If the water does start to go bad, you can still use it for things like wiping your body down or pouring on an overheated engine. A thick washcloth will help with all of that.

Wiping sweat off your body with a wet washcloth is a good way to feel cool for a little bit, but it doesn’t last. For a longer-term solution, get some chemical cold-packs and keep them with your first-aid supplies. Not only can you use them to prevent swelling, but a cold pack on your neck, between your thighs or under your armpits can make you feel a lot better. You can get a 24-pack of them from Amazon with Prime shipping for $14.50.

Just in case you don’t have a space blanket in your preps, get one. Yes, most people use them to stay warm, but a reflective surface can help keep you cool by reflecting the heat away from you.

If you have to stay in the car for shelter -- and if you do, I assume you’ve rolled down the windows -- the windshield can be covered with a commercial sunshade, which usually costs between 8 and 15 dollars.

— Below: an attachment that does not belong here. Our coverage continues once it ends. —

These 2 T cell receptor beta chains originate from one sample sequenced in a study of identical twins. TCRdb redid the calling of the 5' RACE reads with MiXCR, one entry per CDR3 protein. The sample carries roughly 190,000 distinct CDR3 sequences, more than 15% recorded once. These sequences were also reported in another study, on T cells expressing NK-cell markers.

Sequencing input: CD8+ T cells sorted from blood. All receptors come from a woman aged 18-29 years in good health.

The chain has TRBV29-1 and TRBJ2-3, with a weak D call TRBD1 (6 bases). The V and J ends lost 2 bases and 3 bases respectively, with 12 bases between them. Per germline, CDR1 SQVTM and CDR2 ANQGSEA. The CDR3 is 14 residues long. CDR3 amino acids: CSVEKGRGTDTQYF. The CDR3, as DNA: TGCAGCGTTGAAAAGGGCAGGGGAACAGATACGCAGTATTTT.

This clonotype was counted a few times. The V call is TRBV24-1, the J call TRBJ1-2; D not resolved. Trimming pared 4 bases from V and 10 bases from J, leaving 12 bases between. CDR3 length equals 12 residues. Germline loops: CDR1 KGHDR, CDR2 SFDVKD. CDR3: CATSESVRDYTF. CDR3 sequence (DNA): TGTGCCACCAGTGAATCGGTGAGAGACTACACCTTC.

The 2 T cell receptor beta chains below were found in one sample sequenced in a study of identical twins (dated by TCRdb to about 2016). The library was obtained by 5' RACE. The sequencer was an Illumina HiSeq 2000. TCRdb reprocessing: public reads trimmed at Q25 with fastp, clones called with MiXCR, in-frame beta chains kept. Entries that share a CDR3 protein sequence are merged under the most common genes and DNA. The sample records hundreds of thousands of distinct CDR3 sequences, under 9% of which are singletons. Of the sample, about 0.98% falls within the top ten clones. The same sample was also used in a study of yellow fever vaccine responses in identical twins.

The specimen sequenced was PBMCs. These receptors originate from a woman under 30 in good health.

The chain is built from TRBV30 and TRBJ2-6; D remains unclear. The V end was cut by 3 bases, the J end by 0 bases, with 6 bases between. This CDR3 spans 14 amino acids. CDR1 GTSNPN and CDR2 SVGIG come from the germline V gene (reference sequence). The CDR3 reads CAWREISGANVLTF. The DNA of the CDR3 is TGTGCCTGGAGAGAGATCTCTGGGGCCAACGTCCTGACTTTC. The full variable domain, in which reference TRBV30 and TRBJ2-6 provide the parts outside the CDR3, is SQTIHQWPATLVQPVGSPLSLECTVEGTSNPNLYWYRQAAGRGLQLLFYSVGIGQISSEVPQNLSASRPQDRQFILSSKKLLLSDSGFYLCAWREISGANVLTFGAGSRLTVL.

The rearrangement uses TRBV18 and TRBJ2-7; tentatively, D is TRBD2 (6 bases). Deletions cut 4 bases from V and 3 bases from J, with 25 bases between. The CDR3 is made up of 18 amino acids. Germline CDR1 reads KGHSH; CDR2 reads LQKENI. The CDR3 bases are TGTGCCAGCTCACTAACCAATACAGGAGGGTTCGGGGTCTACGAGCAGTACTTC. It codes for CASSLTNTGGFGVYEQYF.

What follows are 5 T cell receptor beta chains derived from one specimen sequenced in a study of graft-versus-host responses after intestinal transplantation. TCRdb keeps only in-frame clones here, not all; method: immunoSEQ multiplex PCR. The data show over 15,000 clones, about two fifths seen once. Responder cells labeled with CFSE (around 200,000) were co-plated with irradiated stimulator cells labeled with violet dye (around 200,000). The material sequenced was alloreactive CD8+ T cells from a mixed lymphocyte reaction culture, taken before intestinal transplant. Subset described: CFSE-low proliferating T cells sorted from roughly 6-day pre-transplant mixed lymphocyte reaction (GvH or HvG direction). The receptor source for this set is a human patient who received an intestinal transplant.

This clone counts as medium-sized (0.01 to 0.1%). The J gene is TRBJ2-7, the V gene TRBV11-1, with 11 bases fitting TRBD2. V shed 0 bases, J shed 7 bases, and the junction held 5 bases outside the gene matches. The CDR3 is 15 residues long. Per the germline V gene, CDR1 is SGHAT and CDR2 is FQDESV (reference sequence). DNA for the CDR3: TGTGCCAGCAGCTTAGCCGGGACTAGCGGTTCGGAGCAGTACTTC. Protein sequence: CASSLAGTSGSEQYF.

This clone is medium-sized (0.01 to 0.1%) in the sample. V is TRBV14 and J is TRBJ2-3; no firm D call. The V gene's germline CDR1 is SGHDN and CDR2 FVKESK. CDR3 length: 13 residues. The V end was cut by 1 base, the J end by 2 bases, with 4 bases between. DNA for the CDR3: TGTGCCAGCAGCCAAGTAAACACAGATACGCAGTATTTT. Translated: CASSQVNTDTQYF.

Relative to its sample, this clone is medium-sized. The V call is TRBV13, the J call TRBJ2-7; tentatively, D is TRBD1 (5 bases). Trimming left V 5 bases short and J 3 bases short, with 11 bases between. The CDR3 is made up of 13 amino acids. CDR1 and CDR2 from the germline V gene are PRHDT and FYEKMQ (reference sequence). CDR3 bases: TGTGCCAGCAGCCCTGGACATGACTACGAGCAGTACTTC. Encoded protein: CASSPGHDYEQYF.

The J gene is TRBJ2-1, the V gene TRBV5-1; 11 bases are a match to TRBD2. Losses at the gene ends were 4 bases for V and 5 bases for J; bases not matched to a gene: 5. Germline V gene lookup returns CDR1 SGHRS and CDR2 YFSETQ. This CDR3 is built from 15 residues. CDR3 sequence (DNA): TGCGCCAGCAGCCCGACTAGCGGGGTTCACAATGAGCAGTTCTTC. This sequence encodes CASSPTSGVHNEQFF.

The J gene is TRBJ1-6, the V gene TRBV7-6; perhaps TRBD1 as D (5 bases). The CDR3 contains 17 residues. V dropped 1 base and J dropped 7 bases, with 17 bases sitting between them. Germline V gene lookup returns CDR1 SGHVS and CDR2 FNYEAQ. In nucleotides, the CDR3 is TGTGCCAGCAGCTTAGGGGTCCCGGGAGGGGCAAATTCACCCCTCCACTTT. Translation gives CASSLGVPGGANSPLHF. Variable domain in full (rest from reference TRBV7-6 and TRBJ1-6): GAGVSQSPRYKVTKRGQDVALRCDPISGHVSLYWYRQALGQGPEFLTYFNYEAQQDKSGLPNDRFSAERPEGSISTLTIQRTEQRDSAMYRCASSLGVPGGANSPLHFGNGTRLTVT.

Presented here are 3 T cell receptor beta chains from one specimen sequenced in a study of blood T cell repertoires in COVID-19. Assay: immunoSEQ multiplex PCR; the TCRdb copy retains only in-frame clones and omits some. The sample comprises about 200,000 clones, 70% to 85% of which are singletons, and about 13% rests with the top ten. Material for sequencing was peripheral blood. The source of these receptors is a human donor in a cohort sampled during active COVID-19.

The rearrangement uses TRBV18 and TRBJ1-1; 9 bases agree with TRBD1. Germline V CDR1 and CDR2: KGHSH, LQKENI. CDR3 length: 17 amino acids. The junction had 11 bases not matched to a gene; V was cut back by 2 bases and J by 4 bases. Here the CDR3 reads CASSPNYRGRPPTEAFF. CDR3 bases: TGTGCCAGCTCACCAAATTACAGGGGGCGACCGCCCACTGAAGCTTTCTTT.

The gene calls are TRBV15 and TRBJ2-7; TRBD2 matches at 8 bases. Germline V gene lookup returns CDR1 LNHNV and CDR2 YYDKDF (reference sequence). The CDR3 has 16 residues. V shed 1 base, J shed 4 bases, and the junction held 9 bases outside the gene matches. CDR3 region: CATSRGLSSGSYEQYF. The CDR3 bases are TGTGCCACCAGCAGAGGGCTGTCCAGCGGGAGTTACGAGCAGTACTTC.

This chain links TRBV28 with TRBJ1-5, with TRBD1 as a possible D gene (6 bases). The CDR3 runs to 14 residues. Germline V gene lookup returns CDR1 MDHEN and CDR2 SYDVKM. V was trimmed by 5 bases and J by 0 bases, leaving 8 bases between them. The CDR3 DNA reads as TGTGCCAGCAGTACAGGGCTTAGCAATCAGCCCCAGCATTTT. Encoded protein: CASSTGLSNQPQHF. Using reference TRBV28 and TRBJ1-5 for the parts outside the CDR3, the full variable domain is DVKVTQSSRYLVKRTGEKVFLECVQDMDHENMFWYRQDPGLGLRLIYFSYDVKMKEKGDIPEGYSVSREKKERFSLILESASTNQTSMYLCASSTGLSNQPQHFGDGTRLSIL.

I also suggest the longest shovel you can fit in the car and can comfortably use. Don’t use a folding shovel unless you have no other choice; you can get plenty of nice 27-inch shovels at the hardware store if space is an issue, but get a longer one if you can. You can use this shovel for a variety of tasks, but the two that I’m thinking of are “digging your tires out if they get stuck” and “Digging a trench to lie down in because that will be cooler than inside your car.”

waterproof tarp with a reflective side will also be useful; not only can you use it as a sun shade, if you do decide to dig a shelter it can be used (reflective side down) to keep the dirt and bugs and yuck off you.

And, of course, ways to tie all this down. A 100-foot hank of paracord and a roll or two of duct tape will help immensely!

Finally, have a map of the area, the more detailed the better. If you know how far it is to the nearest aid station, that will do a lot for your peace of mind, and it will help you give navigation assistance to whomever is coming to help you.

The Fine Print


This work is licensed under a Creative Commons Attribution- Noncommercial- No Derivative Works 3.0 License.

Creative Commons License